Video: South Coast cricketers get first taste of Last Man Stands

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By Quintin van Jaarsveld

Last Man Stands cricket, a new hybrid format of the game, was introduced to the South Coast for the first time at Port Shepstone Country Club on Saturday.

The free open day saw two Under-11 and two Under-13 teams get to grips with the innovative eight-a-side Twenty20 game (explained below), and by all indications it appears that Last Man Stands will take off on the South Coast as it has across the world.

The four teams consisted of youngsters from various local schools who are members of Port Shepstone Country Club. An adult match was also scheduled but didn’t come to fruition.

Nicole Klusener, founder of Port Shepstone Country Club Junior Cricket, feels that Last Man Stands got off to a promising start at the weekend.

“The kids loved it and the parents thoroughly enjoyed it as well,” Klusener told eHowz!t.

“It’s a lovely format. It’s high energy and it’s two hours and it’s over, so it doesn’t take up your whole day.

“It’s also great because it will keep the kids playing cricket throughout the year, not just in cricket season.

“It won’t replace other forms of cricket, it will keep interest in the sport year-round.”

Klusener emphasised that Last Man Stands is not restricted to juniors and said it’s hoped that senior and junior South Coast leagues will be launched in the near future under KwaZulu-Natal franchise owner Shane Morrow.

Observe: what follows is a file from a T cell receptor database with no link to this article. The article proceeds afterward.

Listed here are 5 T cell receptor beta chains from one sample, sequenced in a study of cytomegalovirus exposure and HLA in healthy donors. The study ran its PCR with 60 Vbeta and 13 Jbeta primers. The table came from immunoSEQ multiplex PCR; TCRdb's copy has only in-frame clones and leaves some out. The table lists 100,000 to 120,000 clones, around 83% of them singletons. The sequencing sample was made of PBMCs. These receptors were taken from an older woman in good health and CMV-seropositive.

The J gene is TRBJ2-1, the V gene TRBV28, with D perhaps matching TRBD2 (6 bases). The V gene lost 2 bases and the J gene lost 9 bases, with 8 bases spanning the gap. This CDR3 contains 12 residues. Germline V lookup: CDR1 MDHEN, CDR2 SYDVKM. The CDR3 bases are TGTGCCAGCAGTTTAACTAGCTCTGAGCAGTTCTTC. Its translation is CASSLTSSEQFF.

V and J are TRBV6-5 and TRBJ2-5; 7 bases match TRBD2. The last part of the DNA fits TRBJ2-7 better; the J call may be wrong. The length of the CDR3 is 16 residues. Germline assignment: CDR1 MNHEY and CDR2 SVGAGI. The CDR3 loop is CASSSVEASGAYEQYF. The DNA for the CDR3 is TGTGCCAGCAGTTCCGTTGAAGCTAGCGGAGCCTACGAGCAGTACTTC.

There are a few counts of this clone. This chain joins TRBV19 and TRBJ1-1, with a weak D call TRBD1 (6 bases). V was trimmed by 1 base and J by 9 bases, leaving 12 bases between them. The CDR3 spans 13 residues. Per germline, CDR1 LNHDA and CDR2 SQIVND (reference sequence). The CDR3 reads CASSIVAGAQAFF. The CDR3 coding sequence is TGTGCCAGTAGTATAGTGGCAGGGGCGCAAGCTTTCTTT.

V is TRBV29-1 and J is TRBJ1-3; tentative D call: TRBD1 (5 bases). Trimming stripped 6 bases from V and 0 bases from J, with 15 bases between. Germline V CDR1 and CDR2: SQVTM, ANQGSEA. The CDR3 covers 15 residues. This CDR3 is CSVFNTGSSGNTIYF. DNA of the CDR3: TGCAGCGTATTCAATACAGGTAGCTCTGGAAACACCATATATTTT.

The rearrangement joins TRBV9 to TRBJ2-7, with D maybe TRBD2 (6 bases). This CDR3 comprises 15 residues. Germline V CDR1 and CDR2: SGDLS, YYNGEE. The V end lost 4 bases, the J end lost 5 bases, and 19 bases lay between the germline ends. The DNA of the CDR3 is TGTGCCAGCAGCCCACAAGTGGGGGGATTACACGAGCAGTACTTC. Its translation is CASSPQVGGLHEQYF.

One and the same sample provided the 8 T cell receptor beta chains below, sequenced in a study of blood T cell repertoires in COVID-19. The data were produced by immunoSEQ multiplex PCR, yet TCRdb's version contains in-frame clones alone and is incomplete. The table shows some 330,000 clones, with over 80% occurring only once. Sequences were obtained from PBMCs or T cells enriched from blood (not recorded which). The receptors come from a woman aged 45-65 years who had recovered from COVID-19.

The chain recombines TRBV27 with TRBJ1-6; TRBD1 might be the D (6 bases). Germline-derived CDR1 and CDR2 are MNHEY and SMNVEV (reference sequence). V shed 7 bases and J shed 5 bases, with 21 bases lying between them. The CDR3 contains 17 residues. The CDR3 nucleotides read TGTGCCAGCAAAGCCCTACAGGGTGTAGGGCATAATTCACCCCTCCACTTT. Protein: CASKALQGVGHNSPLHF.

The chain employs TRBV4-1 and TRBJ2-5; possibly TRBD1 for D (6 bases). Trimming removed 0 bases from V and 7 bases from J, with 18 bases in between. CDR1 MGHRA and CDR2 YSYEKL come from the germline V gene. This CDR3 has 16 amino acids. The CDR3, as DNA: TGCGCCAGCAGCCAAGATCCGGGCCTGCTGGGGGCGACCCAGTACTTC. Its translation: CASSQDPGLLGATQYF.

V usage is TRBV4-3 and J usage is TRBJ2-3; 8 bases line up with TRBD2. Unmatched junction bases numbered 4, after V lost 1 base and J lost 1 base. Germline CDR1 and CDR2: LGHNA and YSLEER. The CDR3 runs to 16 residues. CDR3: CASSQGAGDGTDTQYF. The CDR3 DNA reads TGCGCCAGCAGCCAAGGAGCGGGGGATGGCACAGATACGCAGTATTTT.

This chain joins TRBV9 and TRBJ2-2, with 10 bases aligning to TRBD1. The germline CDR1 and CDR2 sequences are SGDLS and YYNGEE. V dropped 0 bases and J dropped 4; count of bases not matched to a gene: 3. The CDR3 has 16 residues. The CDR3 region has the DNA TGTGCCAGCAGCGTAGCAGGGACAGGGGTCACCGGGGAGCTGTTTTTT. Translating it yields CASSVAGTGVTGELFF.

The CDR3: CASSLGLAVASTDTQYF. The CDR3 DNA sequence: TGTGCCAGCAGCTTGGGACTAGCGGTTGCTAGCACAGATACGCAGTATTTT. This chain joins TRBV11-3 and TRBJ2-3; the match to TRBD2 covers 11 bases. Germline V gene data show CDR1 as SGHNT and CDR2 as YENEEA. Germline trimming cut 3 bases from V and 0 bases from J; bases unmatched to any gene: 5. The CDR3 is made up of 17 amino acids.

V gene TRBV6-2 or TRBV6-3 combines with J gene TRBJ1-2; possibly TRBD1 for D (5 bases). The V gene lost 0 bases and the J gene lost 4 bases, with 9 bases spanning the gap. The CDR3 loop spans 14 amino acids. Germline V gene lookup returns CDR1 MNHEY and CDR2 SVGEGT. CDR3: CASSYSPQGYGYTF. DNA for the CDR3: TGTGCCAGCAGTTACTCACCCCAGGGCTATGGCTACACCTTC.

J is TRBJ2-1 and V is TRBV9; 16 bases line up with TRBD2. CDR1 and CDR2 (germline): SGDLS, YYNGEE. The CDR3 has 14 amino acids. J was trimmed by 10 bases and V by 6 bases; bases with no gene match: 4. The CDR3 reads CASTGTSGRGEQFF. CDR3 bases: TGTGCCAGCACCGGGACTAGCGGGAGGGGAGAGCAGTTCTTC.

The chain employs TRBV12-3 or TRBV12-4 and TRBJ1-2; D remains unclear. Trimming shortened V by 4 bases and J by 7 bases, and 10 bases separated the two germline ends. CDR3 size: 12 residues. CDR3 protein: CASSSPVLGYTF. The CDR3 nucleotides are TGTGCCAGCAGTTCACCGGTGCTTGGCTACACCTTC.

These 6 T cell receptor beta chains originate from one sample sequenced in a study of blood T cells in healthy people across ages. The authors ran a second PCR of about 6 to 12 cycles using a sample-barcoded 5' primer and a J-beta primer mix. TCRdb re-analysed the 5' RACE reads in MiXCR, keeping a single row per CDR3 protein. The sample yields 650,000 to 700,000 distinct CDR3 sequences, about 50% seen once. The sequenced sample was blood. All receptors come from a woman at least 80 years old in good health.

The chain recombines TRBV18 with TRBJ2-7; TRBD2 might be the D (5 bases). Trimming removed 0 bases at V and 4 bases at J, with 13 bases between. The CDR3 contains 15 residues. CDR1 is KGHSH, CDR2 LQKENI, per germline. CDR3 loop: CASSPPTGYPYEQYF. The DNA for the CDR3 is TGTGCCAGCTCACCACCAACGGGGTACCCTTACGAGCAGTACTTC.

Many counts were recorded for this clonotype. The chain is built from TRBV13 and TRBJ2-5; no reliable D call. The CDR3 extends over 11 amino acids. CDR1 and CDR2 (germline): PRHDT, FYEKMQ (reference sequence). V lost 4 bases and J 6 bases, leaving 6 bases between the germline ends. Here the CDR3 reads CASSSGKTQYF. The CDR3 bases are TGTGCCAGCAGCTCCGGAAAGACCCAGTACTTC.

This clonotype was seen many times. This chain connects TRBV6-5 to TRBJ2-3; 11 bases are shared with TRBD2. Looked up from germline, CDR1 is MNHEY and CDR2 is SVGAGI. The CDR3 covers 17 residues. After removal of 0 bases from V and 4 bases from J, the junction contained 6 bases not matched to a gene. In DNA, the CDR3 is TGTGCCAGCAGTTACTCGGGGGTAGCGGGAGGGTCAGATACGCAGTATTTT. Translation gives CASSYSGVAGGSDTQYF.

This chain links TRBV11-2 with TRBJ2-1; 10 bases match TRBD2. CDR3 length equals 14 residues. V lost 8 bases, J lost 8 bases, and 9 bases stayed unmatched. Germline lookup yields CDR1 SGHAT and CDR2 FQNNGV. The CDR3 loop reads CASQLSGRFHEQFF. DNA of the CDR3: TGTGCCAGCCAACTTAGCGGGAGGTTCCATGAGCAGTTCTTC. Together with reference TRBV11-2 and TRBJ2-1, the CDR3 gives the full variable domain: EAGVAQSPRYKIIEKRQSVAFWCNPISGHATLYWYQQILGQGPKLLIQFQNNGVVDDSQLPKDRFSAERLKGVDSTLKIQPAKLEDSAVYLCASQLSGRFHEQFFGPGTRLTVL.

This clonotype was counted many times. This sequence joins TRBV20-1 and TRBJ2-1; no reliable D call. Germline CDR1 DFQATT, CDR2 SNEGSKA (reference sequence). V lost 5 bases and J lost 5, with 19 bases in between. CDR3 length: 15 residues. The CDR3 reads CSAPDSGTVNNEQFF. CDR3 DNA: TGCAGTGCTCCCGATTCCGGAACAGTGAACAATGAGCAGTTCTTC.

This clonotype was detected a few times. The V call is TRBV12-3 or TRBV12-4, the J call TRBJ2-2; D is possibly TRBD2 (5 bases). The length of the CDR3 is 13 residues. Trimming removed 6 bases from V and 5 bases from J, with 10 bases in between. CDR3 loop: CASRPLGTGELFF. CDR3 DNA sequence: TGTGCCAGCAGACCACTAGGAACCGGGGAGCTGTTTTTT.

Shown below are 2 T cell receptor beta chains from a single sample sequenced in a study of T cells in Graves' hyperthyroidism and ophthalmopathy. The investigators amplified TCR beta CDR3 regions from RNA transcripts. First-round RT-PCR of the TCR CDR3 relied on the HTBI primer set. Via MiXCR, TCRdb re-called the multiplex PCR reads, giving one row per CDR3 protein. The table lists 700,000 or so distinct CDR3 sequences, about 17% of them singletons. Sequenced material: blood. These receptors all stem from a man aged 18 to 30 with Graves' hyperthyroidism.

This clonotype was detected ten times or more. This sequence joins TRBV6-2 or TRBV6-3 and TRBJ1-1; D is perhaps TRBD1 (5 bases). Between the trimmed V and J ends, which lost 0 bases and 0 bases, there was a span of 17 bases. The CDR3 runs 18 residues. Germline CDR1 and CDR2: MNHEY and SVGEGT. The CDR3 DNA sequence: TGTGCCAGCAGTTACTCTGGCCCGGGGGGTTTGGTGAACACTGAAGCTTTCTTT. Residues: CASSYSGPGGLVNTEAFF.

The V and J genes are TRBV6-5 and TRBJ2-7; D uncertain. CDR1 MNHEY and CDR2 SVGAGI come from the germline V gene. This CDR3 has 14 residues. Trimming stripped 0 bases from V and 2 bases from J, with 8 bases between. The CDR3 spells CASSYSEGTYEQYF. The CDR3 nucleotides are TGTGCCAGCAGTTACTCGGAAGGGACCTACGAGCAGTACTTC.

For such leagues to be established, it would require a minimum of six teams per league. Leagues have already been established country wide, including Durban, where teams clash in both an A and B division.

Local players interested in entering a team into a South Coast league need not be members of Port Shepstone Country Club and can contact Klusener on 083 443 3832 or

Last Man Stands explained – via

Last Man Stands (LMS) was founded in 2005 in London by Bjorn Briggs and Wayne Greve.

LMS is the widest reaching amateur cricket league in the world, bringing together like-minded individuals from all walks of life, countries, religions, sex, and races, to enjoy this wonderful format of cricket. Last Man Stands is very easy to join.

This great social outdoor 8-a-side T20 cricket game lasts +/- 2 hours. All eight wickets are needed to bowl a cricket team out. When the seventh wicket falls, the Last Man Stands on his own!

Each player receives cricket statistics and world rankings online. This allows teams to play cricket locally, and compare their performances to other LMS T20 cricket sides from around the world. All LMS teams receive Team World Rankings as well.

It’s easy for skippers to organise a team & keep players coming back for more cricket! Fixture reminders are automatically sent out to the squad, and each player can build up his career stats and rankings which keeps cricket players coming back for more.

In 2012 approximate 30,000 players took part in LMS Twenty20 cricket leagues.

Photos by Nicole Klusener

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